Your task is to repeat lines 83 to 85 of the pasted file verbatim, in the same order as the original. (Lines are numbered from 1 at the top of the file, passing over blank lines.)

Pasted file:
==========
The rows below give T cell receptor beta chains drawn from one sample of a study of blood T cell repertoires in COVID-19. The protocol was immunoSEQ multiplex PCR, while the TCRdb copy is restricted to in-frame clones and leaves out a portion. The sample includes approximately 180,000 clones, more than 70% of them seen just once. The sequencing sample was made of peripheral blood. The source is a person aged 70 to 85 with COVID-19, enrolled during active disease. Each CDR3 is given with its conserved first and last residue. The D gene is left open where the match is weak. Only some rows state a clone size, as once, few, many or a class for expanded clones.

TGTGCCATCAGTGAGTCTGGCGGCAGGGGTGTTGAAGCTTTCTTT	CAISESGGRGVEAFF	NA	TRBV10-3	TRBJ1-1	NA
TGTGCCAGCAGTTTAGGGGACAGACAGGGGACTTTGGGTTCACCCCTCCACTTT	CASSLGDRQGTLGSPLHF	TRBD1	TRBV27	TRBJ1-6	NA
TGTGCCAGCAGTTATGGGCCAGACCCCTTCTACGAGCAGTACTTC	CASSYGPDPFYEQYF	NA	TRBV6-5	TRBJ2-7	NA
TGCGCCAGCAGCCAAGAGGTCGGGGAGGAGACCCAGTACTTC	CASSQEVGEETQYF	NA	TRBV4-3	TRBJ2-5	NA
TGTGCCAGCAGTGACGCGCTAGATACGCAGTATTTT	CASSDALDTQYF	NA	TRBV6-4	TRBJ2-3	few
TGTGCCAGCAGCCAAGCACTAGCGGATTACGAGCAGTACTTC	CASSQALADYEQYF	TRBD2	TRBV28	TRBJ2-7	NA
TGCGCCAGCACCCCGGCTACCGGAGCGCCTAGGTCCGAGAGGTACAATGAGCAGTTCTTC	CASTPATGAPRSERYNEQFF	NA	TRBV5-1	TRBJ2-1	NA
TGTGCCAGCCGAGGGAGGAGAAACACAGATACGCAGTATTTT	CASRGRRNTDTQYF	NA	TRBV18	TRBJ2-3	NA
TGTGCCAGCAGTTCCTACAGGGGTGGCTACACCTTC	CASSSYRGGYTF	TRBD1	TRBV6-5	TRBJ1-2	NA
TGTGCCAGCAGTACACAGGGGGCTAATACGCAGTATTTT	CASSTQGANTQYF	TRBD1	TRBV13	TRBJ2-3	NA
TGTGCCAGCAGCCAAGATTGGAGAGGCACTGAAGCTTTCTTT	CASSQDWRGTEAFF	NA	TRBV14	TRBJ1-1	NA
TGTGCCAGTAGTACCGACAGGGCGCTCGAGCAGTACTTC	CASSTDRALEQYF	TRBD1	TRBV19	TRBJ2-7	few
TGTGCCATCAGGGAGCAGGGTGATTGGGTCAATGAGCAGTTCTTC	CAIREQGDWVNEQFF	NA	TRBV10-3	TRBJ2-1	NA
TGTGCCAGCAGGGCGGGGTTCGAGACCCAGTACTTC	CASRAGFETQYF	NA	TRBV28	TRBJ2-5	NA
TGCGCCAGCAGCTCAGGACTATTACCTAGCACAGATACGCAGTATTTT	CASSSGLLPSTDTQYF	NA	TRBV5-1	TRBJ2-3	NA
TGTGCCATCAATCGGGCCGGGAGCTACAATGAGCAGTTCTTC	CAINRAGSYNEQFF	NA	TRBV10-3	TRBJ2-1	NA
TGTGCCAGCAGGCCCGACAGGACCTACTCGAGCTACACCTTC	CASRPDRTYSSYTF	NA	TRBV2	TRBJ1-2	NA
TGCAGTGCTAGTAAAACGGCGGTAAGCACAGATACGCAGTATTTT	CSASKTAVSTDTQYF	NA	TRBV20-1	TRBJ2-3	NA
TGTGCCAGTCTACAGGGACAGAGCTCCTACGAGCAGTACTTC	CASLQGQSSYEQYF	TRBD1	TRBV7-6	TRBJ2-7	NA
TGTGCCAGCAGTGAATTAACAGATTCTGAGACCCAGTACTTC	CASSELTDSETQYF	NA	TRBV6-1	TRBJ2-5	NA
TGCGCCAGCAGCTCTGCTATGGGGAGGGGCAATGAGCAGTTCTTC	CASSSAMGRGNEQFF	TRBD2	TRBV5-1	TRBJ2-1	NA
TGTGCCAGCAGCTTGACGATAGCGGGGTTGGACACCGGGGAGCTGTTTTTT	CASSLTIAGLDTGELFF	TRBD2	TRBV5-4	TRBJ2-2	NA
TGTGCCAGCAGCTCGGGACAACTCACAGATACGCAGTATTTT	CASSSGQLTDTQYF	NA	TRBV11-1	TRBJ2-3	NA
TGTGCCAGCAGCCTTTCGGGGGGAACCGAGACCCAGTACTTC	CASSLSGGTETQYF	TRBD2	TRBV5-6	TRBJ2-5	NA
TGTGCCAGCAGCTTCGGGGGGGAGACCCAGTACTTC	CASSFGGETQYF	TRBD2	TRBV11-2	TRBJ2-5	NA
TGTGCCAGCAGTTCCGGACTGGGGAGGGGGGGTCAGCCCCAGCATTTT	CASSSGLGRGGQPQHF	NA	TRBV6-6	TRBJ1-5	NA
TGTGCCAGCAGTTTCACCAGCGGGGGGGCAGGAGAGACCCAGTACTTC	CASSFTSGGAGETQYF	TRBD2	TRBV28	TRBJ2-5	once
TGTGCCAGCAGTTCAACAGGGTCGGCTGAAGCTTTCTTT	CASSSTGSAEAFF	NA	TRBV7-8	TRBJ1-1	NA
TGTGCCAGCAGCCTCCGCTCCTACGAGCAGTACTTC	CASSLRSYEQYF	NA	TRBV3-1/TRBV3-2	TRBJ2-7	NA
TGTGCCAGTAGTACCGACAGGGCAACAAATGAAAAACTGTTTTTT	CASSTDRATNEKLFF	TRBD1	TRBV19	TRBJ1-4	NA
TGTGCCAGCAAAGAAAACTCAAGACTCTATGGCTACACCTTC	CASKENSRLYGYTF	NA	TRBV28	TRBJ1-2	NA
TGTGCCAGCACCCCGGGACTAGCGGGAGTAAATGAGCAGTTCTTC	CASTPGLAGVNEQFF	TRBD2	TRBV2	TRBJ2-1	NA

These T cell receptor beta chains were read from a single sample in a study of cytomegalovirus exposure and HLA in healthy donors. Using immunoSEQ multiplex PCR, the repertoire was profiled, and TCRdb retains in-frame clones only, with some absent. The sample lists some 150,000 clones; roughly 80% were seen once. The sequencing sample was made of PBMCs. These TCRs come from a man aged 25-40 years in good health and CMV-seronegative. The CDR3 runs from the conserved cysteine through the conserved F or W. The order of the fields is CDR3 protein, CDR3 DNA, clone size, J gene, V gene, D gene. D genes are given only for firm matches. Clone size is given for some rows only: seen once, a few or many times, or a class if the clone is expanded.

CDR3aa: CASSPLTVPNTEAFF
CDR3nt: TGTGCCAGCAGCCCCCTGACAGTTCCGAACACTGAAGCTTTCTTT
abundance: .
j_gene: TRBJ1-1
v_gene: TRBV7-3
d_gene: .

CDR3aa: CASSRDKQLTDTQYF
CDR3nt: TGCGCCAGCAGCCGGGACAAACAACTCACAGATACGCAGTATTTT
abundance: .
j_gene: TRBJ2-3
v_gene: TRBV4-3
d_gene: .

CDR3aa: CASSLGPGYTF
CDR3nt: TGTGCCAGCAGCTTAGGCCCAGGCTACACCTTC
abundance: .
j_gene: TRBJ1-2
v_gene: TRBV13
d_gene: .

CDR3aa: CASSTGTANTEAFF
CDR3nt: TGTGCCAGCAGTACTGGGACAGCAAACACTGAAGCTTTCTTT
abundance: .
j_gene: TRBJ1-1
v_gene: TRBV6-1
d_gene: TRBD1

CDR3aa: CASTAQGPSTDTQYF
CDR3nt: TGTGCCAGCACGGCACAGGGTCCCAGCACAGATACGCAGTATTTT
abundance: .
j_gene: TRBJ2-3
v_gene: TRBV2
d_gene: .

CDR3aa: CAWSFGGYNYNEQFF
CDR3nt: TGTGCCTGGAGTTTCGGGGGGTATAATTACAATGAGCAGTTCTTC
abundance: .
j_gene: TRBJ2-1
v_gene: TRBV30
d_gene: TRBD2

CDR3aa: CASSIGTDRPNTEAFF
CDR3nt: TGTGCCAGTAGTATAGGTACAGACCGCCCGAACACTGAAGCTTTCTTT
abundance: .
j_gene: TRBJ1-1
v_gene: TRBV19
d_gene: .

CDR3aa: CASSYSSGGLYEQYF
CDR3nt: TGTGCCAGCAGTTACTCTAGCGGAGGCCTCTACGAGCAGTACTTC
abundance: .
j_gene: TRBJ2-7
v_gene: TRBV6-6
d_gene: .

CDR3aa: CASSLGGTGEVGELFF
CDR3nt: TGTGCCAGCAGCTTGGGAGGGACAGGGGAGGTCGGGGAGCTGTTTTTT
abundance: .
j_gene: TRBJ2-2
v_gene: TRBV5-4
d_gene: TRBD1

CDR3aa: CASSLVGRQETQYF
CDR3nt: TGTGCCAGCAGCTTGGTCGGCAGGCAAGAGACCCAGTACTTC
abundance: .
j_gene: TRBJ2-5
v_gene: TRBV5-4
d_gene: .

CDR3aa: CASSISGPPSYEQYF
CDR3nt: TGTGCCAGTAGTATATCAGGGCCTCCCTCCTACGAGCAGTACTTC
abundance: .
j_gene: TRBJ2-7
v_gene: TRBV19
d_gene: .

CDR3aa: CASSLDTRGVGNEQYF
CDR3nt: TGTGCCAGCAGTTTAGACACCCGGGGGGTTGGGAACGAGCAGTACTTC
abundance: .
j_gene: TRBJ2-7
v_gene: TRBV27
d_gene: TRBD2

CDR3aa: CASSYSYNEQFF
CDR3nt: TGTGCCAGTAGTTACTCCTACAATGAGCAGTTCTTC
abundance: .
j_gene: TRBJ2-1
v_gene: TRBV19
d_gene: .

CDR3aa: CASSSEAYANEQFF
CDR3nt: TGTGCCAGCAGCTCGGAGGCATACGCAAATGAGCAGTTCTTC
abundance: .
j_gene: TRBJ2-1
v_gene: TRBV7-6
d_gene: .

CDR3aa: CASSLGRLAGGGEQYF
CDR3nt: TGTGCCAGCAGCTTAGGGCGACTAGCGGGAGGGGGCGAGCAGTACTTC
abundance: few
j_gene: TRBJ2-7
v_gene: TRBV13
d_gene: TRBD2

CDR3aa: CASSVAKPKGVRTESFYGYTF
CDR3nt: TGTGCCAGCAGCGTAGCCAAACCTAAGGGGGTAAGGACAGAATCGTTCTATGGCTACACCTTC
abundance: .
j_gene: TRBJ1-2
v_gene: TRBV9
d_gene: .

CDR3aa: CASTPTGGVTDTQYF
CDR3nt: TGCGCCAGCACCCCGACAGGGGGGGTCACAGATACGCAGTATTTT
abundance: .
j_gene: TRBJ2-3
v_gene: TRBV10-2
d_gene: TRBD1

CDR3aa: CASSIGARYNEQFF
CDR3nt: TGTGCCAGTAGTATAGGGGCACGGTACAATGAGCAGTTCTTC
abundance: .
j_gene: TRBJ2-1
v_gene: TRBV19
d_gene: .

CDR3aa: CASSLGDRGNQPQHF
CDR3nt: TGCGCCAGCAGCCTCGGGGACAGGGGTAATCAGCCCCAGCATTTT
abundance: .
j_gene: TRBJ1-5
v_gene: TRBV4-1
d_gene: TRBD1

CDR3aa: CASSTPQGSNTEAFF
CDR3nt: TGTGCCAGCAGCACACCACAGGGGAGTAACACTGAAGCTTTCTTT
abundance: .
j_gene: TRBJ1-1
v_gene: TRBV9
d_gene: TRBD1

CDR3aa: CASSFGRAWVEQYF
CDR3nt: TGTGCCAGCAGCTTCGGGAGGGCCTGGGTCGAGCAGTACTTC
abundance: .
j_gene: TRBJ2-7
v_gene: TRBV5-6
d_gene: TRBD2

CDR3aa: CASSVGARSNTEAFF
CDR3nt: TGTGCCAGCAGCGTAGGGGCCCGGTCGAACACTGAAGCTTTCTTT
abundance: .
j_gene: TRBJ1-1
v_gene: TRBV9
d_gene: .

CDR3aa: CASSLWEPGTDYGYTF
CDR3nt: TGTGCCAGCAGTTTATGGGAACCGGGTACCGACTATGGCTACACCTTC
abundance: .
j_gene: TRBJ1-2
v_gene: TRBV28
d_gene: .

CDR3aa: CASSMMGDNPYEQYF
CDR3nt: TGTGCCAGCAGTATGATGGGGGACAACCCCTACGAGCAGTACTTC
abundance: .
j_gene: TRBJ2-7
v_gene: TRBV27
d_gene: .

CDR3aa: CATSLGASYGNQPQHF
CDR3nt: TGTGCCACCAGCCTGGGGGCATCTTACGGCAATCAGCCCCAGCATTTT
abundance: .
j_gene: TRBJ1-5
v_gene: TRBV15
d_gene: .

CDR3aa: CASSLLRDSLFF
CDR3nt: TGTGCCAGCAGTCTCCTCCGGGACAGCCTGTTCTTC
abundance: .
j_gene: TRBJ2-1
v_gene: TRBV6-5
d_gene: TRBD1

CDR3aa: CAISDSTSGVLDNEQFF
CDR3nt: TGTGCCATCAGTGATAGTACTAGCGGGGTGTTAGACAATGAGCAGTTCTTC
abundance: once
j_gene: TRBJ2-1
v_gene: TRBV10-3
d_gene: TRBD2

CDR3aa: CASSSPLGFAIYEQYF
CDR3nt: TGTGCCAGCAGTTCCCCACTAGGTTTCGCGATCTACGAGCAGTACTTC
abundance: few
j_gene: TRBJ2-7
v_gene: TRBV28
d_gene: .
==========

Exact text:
CDR3aa: CASSLGGTGEVGELFF
CDR3nt: TGTGCCAGCAGCTTGGGAGGGACAGGGGAGGTCGGGGAGCTGTTTTTT
abundance: .